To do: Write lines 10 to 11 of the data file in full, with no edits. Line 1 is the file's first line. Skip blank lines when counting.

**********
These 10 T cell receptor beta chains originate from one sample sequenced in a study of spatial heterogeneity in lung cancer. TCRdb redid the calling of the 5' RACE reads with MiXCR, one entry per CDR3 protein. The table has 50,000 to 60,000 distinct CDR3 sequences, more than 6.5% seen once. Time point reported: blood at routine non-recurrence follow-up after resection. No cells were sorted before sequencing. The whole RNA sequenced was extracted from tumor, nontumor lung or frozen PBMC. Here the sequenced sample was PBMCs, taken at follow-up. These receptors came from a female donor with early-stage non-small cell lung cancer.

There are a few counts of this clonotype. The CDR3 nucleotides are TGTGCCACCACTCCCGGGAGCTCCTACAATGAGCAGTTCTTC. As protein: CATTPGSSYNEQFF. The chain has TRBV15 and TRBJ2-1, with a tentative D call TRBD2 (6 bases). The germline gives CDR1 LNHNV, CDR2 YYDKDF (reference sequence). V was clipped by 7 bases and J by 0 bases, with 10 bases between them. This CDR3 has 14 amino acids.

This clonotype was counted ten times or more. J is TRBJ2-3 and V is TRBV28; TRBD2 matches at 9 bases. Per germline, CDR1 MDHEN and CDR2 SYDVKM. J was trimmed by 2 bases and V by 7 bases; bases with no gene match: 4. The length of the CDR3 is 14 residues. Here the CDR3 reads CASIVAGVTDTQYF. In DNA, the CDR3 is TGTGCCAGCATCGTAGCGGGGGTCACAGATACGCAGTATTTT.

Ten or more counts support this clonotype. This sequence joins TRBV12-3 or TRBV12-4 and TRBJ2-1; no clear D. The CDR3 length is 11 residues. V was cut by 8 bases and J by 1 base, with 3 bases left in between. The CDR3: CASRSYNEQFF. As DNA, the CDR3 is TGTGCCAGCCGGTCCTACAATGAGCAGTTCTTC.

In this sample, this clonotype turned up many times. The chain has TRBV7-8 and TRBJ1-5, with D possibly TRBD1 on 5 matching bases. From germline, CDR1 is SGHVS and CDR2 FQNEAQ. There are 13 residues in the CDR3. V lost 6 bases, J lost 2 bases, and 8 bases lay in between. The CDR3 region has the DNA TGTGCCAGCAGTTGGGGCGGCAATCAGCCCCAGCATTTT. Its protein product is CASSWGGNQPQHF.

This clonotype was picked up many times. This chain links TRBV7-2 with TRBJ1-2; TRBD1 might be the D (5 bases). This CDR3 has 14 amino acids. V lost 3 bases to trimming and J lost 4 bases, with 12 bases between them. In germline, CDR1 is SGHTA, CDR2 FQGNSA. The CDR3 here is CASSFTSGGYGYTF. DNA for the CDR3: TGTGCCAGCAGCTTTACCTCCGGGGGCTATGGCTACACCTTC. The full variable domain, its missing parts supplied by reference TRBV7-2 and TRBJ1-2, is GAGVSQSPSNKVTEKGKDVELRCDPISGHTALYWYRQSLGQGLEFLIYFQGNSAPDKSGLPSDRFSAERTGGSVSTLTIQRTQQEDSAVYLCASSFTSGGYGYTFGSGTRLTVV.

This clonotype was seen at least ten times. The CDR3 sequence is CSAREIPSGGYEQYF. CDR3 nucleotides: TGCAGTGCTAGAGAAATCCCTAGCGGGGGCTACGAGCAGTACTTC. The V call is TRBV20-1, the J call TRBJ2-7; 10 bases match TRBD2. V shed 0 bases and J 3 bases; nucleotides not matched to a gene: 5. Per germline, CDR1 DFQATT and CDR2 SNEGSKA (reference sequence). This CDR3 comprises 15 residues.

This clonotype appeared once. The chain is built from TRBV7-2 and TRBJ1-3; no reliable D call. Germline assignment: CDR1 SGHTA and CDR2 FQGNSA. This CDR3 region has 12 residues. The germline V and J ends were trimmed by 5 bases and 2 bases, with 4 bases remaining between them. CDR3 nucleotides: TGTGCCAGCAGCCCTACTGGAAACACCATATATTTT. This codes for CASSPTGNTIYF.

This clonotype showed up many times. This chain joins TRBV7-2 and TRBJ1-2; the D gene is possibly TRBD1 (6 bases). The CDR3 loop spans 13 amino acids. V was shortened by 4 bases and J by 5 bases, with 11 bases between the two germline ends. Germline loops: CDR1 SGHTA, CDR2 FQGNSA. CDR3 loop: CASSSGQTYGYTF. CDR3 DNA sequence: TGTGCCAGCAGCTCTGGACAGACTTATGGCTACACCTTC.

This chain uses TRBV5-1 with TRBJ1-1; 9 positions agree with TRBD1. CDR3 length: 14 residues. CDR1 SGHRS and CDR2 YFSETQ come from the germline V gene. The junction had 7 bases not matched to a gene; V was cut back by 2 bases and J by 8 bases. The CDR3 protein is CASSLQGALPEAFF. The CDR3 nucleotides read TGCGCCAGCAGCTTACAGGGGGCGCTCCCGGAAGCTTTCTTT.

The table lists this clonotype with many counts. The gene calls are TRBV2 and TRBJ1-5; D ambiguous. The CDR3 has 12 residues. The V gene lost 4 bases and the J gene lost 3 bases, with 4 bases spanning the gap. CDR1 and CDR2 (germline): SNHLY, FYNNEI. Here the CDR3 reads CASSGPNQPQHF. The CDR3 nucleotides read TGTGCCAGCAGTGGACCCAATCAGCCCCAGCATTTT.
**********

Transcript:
This chain uses TRBV5-1 with TRBJ1-1; 9 positions agree with TRBD1. CDR3 length: 14 residues. CDR1 SGHRS and CDR2 YFSETQ come from the germline V gene. The junction had 7 bases not matched to a gene; V was cut back by 2 bases and J by 8 bases. The CDR3 protein is CASSLQGALPEAFF. The CDR3 nucleotides read TGCGCCAGCAGCTTACAGGGGGCGCTCCCGGAAGCTTTCTTT.

The table lists this clonotype with many counts. The gene calls are TRBV2 and TRBJ1-5; D ambiguous. The CDR3 has 12 residues. The V gene lost 4 bases and the J gene lost 3 bases, with 4 bases spanning the gap. CDR1 and CDR2 (germline): SNHLY, FYNNEI. Here the CDR3 reads CASSGPNQPQHF. The CDR3 nucleotides read TGTGCCAGCAGTGGACCCAATCAGCCCCAGCATTTT.